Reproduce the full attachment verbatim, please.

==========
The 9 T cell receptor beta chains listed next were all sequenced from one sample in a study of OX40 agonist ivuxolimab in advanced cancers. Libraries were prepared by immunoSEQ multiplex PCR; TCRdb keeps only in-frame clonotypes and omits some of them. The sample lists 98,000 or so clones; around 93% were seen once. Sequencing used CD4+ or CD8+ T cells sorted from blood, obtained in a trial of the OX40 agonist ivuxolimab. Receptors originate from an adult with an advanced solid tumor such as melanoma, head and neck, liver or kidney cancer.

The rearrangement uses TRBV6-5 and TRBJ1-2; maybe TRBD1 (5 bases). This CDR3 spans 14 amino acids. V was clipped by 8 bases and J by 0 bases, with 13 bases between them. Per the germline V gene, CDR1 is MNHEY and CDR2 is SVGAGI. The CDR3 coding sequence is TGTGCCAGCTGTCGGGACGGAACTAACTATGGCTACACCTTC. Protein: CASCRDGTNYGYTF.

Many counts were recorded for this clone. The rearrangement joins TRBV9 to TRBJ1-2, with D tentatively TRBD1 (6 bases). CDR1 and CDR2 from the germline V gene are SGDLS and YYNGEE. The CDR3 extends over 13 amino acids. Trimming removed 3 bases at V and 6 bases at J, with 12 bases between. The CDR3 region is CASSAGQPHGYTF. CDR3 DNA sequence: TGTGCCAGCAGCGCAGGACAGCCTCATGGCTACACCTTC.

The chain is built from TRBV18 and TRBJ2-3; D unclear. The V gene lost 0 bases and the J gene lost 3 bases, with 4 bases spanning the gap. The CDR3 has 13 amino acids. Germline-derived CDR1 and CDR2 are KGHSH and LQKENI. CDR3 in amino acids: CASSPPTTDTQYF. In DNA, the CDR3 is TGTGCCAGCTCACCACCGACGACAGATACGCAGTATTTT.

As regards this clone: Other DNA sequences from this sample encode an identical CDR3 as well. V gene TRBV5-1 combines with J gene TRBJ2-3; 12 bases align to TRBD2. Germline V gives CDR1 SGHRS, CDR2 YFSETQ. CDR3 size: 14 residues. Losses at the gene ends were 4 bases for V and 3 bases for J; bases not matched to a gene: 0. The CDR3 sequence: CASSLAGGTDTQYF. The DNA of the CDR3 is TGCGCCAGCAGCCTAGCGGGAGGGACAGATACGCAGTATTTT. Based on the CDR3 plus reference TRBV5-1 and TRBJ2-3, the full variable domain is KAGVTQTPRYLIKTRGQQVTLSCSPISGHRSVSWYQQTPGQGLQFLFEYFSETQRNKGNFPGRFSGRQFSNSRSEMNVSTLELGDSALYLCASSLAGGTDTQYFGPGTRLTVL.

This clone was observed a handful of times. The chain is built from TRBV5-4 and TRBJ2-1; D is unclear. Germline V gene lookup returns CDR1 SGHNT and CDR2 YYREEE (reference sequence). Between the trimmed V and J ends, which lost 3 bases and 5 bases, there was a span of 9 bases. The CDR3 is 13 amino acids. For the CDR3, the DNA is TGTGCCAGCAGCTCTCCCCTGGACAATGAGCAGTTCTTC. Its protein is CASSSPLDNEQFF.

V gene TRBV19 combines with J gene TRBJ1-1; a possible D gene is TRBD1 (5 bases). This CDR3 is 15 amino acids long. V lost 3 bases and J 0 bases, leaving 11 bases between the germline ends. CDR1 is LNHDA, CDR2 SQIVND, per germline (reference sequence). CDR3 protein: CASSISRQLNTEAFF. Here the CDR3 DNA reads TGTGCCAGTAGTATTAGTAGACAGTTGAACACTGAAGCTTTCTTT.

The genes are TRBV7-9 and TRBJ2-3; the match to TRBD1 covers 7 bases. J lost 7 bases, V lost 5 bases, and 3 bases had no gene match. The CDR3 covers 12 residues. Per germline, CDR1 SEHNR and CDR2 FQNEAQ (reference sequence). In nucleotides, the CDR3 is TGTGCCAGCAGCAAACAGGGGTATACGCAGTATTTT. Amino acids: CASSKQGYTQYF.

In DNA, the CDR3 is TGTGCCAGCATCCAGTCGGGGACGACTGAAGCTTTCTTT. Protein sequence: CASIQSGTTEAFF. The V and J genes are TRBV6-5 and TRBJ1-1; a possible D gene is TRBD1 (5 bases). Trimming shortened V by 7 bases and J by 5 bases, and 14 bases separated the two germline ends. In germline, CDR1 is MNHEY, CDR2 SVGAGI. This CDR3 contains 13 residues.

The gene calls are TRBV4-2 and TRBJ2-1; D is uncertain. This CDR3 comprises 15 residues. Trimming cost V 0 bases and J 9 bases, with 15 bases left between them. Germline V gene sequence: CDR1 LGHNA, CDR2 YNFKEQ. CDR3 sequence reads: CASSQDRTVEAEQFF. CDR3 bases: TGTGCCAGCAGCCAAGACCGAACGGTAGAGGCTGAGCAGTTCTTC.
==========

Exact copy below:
The 9 T cell receptor beta chains listed next were all sequenced from one sample in a study of OX40 agonist ivuxolimab in advanced cancers. Libraries were prepared by immunoSEQ multiplex PCR; TCRdb keeps only in-frame clonotypes and omits some of them. The sample lists 98,000 or so clones; around 93% were seen once. Sequencing used CD4+ or CD8+ T cells sorted from blood, obtained in a trial of the OX40 agonist ivuxolimab. Receptors originate from an adult with an advanced solid tumor such as melanoma, head and neck, liver or kidney cancer.

The rearrangement uses TRBV6-5 and TRBJ1-2; maybe TRBD1 (5 bases). This CDR3 spans 14 amino acids. V was clipped by 8 bases and J by 0 bases, with 13 bases between them. Per the germline V gene, CDR1 is MNHEY and CDR2 is SVGAGI. The CDR3 coding sequence is TGTGCCAGCTGTCGGGACGGAACTAACTATGGCTACACCTTC. Protein: CASCRDGTNYGYTF.

Many counts were recorded for this clone. The rearrangement joins TRBV9 to TRBJ1-2, with D tentatively TRBD1 (6 bases). CDR1 and CDR2 from the germline V gene are SGDLS and YYNGEE. The CDR3 extends over 13 amino acids. Trimming removed 3 bases at V and 6 bases at J, with 12 bases between. The CDR3 region is CASSAGQPHGYTF. CDR3 DNA sequence: TGTGCCAGCAGCGCAGGACAGCCTCATGGCTACACCTTC.

The chain is built from TRBV18 and TRBJ2-3; D unclear. The V gene lost 0 bases and the J gene lost 3 bases, with 4 bases spanning the gap. The CDR3 has 13 amino acids. Germline-derived CDR1 and CDR2 are KGHSH and LQKENI. CDR3 in amino acids: CASSPPTTDTQYF. In DNA, the CDR3 is TGTGCCAGCTCACCACCGACGACAGATACGCAGTATTTT.

As regards this clone: Other DNA sequences from this sample encode an identical CDR3 as well. V gene TRBV5-1 combines with J gene TRBJ2-3; 12 bases align to TRBD2. Germline V gives CDR1 SGHRS, CDR2 YFSETQ. CDR3 size: 14 residues. Losses at the gene ends were 4 bases for V and 3 bases for J; bases not matched to a gene: 0. The CDR3 sequence: CASSLAGGTDTQYF. The DNA of the CDR3 is TGCGCCAGCAGCCTAGCGGGAGGGACAGATACGCAGTATTTT. Based on the CDR3 plus reference TRBV5-1 and TRBJ2-3, the full variable domain is KAGVTQTPRYLIKTRGQQVTLSCSPISGHRSVSWYQQTPGQGLQFLFEYFSETQRNKGNFPGRFSGRQFSNSRSEMNVSTLELGDSALYLCASSLAGGTDTQYFGPGTRLTVL.

This clone was observed a handful of times. The chain is built from TRBV5-4 and TRBJ2-1; D is unclear. Germline V gene lookup returns CDR1 SGHNT and CDR2 YYREEE (reference sequence). Between the trimmed V and J ends, which lost 3 bases and 5 bases, there was a span of 9 bases. The CDR3 is 13 amino acids. For the CDR3, the DNA is TGTGCCAGCAGCTCTCCCCTGGACAATGAGCAGTTCTTC. Its protein is CASSSPLDNEQFF.

V gene TRBV19 combines with J gene TRBJ1-1; a possible D gene is TRBD1 (5 bases). This CDR3 is 15 amino acids long. V lost 3 bases and J 0 bases, leaving 11 bases between the germline ends. CDR1 is LNHDA, CDR2 SQIVND, per germline (reference sequence). CDR3 protein: CASSISRQLNTEAFF. Here the CDR3 DNA reads TGTGCCAGTAGTATTAGTAGACAGTTGAACACTGAAGCTTTCTTT.

The genes are TRBV7-9 and TRBJ2-3; the match to TRBD1 covers 7 bases. J lost 7 bases, V lost 5 bases, and 3 bases had no gene match. The CDR3 covers 12 residues. Per germline, CDR1 SEHNR and CDR2 FQNEAQ (reference sequence). In nucleotides, the CDR3 is TGTGCCAGCAGCAAACAGGGGTATACGCAGTATTTT. Amino acids: CASSKQGYTQYF.

In DNA, the CDR3 is TGTGCCAGCATCCAGTCGGGGACGACTGAAGCTTTCTTT. Protein sequence: CASIQSGTTEAFF. The V and J genes are TRBV6-5 and TRBJ1-1; a possible D gene is TRBD1 (5 bases). Trimming shortened V by 7 bases and J by 5 bases, and 14 bases separated the two germline ends. In germline, CDR1 is MNHEY, CDR2 SVGAGI. This CDR3 contains 13 residues.

The gene calls are TRBV4-2 and TRBJ2-1; D is uncertain. This CDR3 comprises 15 residues. Trimming cost V 0 bases and J 9 bases, with 15 bases left between them. Germline V gene sequence: CDR1 LGHNA, CDR2 YNFKEQ. CDR3 sequence reads: CASSQDRTVEAEQFF. CDR3 bases: TGTGCCAGCAGCCAAGACCGAACGGTAGAGGCTGAGCAGTTCTTC.